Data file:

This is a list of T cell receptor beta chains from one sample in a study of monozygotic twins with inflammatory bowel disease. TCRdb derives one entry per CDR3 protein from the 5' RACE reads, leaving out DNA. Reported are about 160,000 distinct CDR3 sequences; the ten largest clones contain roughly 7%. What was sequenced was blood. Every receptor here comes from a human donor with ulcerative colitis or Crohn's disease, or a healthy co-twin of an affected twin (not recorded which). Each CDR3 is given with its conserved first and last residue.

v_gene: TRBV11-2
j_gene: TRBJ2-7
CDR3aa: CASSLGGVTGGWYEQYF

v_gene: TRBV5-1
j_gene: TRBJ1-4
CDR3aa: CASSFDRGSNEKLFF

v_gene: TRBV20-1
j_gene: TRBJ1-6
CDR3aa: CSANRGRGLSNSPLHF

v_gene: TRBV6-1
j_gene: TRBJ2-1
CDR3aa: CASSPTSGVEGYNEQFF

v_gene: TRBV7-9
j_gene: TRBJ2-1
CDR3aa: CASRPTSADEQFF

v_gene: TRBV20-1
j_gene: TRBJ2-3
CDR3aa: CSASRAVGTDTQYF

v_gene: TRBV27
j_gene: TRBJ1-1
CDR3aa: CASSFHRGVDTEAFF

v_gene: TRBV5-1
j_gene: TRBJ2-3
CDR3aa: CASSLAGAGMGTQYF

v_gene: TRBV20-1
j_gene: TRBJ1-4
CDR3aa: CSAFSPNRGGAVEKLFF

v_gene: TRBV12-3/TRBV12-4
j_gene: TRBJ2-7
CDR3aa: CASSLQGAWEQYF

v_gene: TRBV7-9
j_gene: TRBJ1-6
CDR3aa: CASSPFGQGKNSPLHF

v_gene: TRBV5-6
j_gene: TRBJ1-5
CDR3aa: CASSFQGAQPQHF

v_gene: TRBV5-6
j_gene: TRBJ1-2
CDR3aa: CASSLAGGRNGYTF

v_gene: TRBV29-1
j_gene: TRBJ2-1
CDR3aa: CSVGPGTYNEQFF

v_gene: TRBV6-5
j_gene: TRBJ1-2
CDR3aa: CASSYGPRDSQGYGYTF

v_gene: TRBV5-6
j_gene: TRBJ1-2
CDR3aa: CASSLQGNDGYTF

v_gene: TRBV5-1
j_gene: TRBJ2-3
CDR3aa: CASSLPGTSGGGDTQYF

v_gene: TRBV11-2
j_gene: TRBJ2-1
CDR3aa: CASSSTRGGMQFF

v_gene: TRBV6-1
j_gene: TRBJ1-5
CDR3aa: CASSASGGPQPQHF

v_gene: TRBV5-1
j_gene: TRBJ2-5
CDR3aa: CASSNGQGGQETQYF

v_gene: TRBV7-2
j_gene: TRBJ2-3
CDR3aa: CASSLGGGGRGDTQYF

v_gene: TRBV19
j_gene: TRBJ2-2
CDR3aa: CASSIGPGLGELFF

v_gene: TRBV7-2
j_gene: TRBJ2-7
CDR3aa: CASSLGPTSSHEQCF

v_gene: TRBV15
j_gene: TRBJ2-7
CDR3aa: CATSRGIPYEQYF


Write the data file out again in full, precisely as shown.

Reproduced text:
This is a list of T cell receptor beta chains from one sample in a study of monozygotic twins with inflammatory bowel disease. TCRdb derives one entry per CDR3 protein from the 5' RACE reads, leaving out DNA. Reported are about 160,000 distinct CDR3 sequences; the ten largest clones contain roughly 7%. What was sequenced was blood. Every receptor here comes from a human donor with ulcerative colitis or Crohn's disease, or a healthy co-twin of an affected twin (not recorded which). Each CDR3 is given with its conserved first and last residue.

v_gene: TRBV11-2
j_gene: TRBJ2-7
CDR3aa: CASSLGGVTGGWYEQYF

v_gene: TRBV5-1
j_gene: TRBJ1-4
CDR3aa: CASSFDRGSNEKLFF

v_gene: TRBV20-1
j_gene: TRBJ1-6
CDR3aa: CSANRGRGLSNSPLHF

v_gene: TRBV6-1
j_gene: TRBJ2-1
CDR3aa: CASSPTSGVEGYNEQFF

v_gene: TRBV7-9
j_gene: TRBJ2-1
CDR3aa: CASRPTSADEQFF

v_gene: TRBV20-1
j_gene: TRBJ2-3
CDR3aa: CSASRAVGTDTQYF

v_gene: TRBV27
j_gene: TRBJ1-1
CDR3aa: CASSFHRGVDTEAFF

v_gene: TRBV5-1
j_gene: TRBJ2-3
CDR3aa: CASSLAGAGMGTQYF

v_gene: TRBV20-1
j_gene: TRBJ1-4
CDR3aa: CSAFSPNRGGAVEKLFF

v_gene: TRBV12-3/TRBV12-4
j_gene: TRBJ2-7
CDR3aa: CASSLQGAWEQYF

v_gene: TRBV7-9
j_gene: TRBJ1-6
CDR3aa: CASSPFGQGKNSPLHF

v_gene: TRBV5-6
j_gene: TRBJ1-5
CDR3aa: CASSFQGAQPQHF

v_gene: TRBV5-6
j_gene: TRBJ1-2
CDR3aa: CASSLAGGRNGYTF

v_gene: TRBV29-1
j_gene: TRBJ2-1
CDR3aa: CSVGPGTYNEQFF

v_gene: TRBV6-5
j_gene: TRBJ1-2
CDR3aa: CASSYGPRDSQGYGYTF

v_gene: TRBV5-6
j_gene: TRBJ1-2
CDR3aa: CASSLQGNDGYTF

v_gene: TRBV5-1
j_gene: TRBJ2-3
CDR3aa: CASSLPGTSGGGDTQYF

v_gene: TRBV11-2
j_gene: TRBJ2-1
CDR3aa: CASSSTRGGMQFF

v_gene: TRBV6-1
j_gene: TRBJ1-5
CDR3aa: CASSASGGPQPQHF

v_gene: TRBV5-1
j_gene: TRBJ2-5
CDR3aa: CASSNGQGGQETQYF

v_gene: TRBV7-2
j_gene: TRBJ2-3
CDR3aa: CASSLGGGGRGDTQYF

v_gene: TRBV19
j_gene: TRBJ2-2
CDR3aa: CASSIGPGLGELFF

v_gene: TRBV7-2
j_gene: TRBJ2-7
CDR3aa: CASSLGPTSSHEQCF

v_gene: TRBV15
j_gene: TRBJ2-7
CDR3aa: CATSRGIPYEQYF